To recap, the maximum grant will generally be based on 80% of the average profit for the 3 years ended 5 April 20019, up to a maximum of  £2,500 per month. At the moment the grant will be paid for the three months ending 30 June 2020, and will be paid in a lump sum (maximum £7,500) which will have to be included in the business’ taxable profit. There are “wrinkles” in the rules to deal with unusual circumstances, and these can be found in the guidance (, and in previous issues of these bulletins. Presumably because of the difficulties in checking compliance, it is not necessary for self-employed workers to cease activity (in contrast to furloughed workers under the Job Retention Scheme), but they will only have to confirm that their business has been negatively affected by the Coronavirus crisis.

Job Retention Scheme (JRS)

It is now two weeks since the system for claiming the  JRS grants has been available, and we are now accumulating experience of making the claims. The following points are some of those that we think are useful to claimants:

  • The calculator provided by HMRC is a very useful and user-friendly tool (in the writer’s humble opinion!). It should at least be used to check manually calculated claims as it will be invaluable evidence of accuracy in the event of an HMRC audit. Copies of the results of the online calculator should be retained for this purpose, along with a note of the calculator version number (it is under ongoing development to deal with more unusual situations). At present it will not calculate accurate figures for NICs and pensions where the 80% grant limit is topped up, so additional calculations are required in this situation.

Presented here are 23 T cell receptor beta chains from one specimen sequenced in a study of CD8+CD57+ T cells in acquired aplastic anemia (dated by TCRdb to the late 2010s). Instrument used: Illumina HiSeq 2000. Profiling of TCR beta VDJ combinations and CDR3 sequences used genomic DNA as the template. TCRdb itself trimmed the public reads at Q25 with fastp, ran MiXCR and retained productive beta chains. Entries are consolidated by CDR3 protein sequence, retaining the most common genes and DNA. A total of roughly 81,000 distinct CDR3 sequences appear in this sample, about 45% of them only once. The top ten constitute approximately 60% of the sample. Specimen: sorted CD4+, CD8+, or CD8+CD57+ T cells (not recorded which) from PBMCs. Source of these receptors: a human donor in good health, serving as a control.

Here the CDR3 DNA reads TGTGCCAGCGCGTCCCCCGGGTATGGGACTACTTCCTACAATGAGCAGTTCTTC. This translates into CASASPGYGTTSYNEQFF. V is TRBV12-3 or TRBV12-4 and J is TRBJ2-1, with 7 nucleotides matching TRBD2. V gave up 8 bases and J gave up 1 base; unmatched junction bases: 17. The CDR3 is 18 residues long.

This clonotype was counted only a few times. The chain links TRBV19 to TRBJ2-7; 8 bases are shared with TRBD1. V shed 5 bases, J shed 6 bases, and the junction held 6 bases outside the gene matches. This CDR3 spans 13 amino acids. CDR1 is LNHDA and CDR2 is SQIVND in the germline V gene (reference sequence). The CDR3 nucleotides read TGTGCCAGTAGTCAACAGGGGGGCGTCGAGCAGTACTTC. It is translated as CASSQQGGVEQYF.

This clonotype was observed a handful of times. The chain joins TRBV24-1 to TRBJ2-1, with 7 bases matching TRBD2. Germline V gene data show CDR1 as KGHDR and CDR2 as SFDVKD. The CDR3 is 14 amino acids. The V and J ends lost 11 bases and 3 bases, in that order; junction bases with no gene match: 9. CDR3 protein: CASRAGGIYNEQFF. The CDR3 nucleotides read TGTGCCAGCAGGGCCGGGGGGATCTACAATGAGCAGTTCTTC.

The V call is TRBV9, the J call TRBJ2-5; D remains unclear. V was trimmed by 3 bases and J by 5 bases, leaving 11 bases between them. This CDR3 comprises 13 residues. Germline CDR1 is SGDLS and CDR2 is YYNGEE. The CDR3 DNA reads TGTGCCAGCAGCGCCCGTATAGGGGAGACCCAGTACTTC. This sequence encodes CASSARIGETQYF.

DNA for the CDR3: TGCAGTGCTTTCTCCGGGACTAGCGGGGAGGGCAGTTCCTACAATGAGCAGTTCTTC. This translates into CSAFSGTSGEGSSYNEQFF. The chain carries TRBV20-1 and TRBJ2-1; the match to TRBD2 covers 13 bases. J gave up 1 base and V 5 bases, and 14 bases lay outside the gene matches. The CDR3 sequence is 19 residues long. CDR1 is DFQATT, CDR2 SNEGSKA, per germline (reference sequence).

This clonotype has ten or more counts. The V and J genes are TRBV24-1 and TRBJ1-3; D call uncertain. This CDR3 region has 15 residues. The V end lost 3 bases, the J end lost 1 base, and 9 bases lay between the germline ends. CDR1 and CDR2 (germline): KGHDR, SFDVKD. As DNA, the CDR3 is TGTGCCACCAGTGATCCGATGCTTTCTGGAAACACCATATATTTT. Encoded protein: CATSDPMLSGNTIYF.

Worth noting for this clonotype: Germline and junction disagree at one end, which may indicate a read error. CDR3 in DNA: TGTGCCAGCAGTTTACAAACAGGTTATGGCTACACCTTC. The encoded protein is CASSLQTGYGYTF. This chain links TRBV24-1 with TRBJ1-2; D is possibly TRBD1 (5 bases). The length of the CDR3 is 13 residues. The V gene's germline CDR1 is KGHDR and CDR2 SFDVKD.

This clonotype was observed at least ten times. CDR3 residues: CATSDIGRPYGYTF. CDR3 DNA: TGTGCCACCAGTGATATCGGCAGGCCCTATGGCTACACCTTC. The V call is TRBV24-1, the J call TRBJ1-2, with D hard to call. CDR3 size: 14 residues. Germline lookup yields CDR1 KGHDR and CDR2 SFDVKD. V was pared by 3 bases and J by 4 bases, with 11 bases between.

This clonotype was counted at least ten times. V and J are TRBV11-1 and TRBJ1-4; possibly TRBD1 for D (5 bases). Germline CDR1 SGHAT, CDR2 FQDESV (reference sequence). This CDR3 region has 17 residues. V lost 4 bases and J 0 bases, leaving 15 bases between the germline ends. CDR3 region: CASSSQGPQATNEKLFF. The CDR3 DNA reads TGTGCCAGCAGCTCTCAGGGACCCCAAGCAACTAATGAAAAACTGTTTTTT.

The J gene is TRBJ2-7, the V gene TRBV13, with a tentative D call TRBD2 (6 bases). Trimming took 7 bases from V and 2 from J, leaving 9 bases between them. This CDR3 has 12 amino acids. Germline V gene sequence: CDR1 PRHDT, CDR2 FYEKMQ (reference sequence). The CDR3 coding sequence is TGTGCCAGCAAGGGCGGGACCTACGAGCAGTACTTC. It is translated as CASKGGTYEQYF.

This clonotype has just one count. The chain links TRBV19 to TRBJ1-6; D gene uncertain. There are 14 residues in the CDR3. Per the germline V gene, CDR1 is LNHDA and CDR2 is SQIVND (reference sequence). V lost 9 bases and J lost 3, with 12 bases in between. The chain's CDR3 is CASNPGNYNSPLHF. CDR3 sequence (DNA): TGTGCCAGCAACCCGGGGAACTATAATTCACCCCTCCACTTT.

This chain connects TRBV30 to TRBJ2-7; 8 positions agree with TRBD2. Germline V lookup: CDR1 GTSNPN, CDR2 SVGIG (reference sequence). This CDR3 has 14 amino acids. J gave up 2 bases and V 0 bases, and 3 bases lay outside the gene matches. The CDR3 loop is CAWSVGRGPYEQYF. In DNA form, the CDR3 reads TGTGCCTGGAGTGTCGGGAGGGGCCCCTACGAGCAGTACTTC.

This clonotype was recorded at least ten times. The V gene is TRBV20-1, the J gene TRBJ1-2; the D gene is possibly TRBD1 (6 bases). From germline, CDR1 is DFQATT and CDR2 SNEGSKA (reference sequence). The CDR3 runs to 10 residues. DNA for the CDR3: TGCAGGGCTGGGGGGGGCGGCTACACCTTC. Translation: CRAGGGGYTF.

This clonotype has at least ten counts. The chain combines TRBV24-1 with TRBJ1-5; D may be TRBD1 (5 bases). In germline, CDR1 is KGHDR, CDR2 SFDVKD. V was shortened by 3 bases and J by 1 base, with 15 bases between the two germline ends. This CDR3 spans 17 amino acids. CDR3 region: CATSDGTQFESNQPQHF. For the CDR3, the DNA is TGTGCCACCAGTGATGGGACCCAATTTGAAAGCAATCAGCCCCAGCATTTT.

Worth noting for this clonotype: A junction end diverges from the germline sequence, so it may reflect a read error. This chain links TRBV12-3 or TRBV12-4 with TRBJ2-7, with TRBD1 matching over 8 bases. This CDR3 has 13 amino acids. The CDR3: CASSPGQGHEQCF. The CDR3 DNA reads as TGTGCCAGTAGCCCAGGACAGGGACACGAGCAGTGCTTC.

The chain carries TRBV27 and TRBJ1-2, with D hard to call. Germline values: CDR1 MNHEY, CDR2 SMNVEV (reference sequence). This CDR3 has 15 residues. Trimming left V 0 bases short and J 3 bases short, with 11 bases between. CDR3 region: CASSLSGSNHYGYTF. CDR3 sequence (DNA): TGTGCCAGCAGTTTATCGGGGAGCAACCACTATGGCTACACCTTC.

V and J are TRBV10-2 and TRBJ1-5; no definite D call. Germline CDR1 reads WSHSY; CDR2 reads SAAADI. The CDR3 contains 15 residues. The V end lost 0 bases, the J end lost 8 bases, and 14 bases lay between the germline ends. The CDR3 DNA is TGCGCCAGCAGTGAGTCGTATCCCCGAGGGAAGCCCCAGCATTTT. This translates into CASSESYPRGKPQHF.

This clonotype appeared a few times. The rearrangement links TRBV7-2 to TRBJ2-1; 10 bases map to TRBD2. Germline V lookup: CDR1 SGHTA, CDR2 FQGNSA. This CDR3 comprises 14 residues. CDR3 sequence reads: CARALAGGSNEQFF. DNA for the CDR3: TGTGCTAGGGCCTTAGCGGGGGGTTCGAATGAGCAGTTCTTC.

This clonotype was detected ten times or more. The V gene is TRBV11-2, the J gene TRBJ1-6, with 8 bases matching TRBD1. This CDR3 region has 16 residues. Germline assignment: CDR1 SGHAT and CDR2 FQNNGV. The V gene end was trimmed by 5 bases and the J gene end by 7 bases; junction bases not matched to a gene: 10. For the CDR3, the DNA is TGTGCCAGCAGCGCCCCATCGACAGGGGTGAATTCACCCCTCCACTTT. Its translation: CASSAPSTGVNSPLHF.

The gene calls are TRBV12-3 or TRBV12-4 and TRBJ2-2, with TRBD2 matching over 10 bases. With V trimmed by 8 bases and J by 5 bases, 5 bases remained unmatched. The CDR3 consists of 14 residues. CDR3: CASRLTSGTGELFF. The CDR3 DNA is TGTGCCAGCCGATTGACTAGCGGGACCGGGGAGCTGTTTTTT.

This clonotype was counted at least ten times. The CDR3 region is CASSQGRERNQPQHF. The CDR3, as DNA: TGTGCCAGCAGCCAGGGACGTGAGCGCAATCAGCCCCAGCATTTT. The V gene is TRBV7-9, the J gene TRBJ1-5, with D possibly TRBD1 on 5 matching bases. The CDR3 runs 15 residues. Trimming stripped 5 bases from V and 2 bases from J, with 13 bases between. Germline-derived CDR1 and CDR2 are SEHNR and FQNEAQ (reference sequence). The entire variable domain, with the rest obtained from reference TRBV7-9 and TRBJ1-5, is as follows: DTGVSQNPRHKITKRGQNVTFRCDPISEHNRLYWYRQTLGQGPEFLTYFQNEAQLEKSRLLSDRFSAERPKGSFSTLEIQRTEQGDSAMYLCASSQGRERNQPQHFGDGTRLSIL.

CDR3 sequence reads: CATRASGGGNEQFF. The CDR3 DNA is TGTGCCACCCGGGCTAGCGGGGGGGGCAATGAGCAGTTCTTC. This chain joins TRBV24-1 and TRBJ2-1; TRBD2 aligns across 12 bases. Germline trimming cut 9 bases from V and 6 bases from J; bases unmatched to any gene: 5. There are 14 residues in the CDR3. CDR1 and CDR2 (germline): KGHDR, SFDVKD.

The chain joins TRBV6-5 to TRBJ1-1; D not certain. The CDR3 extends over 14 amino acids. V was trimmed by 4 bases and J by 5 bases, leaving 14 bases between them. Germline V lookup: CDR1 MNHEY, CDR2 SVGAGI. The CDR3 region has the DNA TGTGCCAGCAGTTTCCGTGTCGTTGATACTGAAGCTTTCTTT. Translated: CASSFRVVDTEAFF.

• At the beginning of the 2020/21 tax year, the allowance for employers’ NIC is available to deduct from that NIC figure when making payment to HMRC. The first payment for 2020/21 is due to be made on 19 May. The allowance is £4,000 this year, and the JRS grant cannot be claimed for NICs to the extent that it is covered by that figure. The online calculator does not take this into account and it is therefore important that this adjustment is made manually to the grant claim.
  • It is useful to show furlough payments separately on payslips from top-ups and payments for non-furlough periods, as this enables the grant claims to be more clearly calculated, assuming that they are prepared after the payslips have been produced.
  • It is important to keep a record of all calculations in case of HMRC audit in future.
  • The grant for NIC payments cannot be claimed for employees where NICs are not due – this is the case for staff under the age of 21, and for apprentices under age 25.

From this week it will be possible to make the second three-weekly claim and we would suggest that the above points are borne in mind when preparing them (and possibly for reviewing the first claim).

Bounce Back Loan Scheme (BBLS)